Browse Items (70 total)

  • Collection: Forging Alliances

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Hagi ceramics are typically formed on a kickwheel from porous clays and finished with colored slips (liquified clay) and glazes. Hagi ware is finished through the firing process in a noborigama, or multi-chambered climbing kiln. The porousness of…

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This unglazed vase, with its darkly earth-toned coloring and metallic texture, is characteristic of Bizen ware. Created by one of the most prominent of modern Bizen potters shortly after he established his own independent kiln in 1965, it embodies a…

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Number 28 from Fifty-three Stations of the Tokaido. Sekino here depicts the village of Fukuroi, or “pouch-spring,” in Shizuoka Prefecture. Fukuroi and the surrounding areas are known for unbearable summer heat, making this stop on the Tokaido a…

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In 1955 Tsuji built one of the first modern noborigama kilns, a multi-chamber climbing oven that allows pieces to be fired at different temperatures depending on where they are placed. In Tsuji’s wood-firing technique, ash from the wood swirls around…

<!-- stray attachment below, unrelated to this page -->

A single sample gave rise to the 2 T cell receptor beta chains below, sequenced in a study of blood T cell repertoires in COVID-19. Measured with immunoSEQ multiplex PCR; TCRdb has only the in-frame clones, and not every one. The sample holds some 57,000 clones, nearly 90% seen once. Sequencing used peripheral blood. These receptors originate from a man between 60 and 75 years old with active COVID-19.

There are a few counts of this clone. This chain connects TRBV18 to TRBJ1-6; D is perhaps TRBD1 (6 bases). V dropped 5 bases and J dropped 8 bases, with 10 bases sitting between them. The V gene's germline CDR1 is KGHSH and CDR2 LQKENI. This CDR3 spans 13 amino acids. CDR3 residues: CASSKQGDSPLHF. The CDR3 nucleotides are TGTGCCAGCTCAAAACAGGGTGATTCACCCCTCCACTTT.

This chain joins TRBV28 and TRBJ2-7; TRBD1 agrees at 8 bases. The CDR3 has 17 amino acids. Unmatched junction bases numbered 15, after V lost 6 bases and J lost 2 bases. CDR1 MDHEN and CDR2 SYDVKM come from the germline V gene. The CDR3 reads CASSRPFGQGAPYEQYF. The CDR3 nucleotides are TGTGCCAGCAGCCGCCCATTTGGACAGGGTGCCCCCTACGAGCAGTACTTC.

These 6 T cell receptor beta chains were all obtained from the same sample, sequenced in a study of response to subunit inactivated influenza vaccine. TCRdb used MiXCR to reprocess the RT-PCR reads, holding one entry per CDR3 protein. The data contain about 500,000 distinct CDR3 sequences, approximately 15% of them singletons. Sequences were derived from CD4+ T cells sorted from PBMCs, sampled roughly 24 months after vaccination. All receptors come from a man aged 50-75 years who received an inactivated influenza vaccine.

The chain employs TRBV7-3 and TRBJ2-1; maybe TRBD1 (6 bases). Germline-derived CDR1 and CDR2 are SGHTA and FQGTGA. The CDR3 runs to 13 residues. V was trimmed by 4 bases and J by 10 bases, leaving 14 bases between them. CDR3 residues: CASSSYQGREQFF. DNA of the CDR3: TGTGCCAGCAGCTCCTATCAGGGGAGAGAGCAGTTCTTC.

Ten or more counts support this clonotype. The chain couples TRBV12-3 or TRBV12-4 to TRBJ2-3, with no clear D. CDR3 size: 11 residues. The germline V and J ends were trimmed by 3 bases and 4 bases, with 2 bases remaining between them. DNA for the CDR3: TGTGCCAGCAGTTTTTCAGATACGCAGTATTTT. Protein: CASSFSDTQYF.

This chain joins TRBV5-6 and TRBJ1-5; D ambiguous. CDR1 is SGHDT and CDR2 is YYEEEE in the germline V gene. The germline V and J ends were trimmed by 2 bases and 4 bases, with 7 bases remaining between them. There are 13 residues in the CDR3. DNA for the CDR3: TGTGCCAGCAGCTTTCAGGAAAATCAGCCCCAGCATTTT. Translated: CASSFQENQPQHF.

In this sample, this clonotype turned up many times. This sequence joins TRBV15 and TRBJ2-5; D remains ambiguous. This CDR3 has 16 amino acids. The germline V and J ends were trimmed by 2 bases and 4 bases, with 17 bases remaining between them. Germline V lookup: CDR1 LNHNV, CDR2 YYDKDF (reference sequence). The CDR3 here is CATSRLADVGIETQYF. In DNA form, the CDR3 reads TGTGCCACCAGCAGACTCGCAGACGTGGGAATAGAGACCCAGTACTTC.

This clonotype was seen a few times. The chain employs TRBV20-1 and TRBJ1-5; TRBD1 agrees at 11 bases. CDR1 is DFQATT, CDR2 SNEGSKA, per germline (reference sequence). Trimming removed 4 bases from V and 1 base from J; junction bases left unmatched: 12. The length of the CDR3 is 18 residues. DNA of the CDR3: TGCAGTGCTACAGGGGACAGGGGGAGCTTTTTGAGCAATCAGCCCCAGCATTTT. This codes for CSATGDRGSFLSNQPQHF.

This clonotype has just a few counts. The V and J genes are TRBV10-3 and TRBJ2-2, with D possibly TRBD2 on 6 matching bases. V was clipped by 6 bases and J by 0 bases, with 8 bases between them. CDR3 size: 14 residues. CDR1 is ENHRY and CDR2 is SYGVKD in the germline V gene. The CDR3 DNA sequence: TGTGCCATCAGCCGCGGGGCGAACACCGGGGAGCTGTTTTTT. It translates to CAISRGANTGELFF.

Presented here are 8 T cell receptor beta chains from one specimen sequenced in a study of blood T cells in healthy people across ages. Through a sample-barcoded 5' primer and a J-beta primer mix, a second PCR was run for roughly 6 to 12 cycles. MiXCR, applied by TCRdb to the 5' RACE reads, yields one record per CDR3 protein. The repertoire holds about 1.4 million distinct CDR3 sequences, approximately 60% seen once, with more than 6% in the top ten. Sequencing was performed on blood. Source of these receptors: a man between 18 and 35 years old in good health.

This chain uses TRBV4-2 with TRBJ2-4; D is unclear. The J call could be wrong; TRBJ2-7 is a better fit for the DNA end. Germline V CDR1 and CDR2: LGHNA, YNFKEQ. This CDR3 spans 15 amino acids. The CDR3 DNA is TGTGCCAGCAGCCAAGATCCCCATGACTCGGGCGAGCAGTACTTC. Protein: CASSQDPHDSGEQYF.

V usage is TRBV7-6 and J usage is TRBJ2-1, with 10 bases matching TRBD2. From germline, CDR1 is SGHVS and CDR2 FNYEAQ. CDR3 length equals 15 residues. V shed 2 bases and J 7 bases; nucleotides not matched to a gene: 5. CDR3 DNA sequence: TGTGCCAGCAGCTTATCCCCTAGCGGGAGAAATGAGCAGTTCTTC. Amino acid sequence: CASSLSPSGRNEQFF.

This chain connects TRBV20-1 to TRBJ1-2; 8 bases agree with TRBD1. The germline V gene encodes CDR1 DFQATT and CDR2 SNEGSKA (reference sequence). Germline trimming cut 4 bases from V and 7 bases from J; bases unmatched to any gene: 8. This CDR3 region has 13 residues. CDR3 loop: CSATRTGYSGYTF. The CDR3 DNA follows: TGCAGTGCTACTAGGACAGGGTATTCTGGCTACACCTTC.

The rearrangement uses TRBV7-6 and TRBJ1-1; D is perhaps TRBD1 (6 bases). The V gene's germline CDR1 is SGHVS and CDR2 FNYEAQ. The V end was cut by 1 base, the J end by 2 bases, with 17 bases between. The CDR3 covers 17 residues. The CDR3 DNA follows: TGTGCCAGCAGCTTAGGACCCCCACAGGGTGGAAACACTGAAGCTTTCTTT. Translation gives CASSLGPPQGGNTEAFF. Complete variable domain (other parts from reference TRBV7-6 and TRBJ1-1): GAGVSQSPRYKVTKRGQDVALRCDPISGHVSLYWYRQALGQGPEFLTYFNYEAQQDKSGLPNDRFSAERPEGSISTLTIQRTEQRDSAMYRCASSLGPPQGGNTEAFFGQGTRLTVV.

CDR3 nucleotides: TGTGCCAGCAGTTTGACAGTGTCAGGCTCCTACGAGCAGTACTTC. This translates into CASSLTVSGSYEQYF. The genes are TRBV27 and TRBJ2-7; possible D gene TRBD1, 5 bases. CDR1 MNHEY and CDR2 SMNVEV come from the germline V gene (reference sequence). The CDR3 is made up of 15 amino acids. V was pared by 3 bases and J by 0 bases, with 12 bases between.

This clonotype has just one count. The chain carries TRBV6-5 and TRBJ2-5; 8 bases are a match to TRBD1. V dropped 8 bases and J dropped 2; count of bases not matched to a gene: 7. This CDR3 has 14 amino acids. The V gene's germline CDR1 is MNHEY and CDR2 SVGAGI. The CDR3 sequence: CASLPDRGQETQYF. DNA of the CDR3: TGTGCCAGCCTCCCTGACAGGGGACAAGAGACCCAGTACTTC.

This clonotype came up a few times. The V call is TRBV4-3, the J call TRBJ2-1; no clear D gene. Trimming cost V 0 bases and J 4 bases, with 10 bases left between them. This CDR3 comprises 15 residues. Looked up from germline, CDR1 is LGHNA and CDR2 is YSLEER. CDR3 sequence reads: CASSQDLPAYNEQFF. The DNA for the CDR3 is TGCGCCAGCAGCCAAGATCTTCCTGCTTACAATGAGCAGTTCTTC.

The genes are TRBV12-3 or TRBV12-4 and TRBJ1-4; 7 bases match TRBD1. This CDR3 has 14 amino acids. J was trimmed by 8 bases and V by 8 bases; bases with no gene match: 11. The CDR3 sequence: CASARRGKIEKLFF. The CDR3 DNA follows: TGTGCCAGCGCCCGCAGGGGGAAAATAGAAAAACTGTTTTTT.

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Tadashi Nakayama studied oil painting in college in Japan immediately after the war, but dropped out after two years. In the 1960s, he visited Turkey, India, Greece, and then England, where he taught woodblock printing at Bath University. He also…

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Shiro Kasamatsu studied under the painter Kiyokata Kaburagi from a young age. In 1919, after showing in several painting exhibitions, he was approached by the prominent Tokyo art publisher and dealer Shōzaburō Watanabe, who asked him to produce…

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Toshi Yoshida was the eldest son of Hiroshi Yoshida. He studied woodcarving at the Taiheiyo Art School of the Pacific Arts Association, where his father was on the faculty. His art blends his training in a Western style of realism modified by…

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A visit to the village Mashiko, a center for traditional ceramics, inspired Takauchi to leave a career in business to become a potter. He established his own kiln in 1968. Unlike earlier potters in the mingei (folk art) tradition, who adhered to…

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Hiroshi Yoshida made his reputation as an oil painter, following in the footsteps of his father, who taught western painting in the public schools. Between 1899 and 1900, Yoshida traveled to America and Europe to study Western art and to exhibit and…
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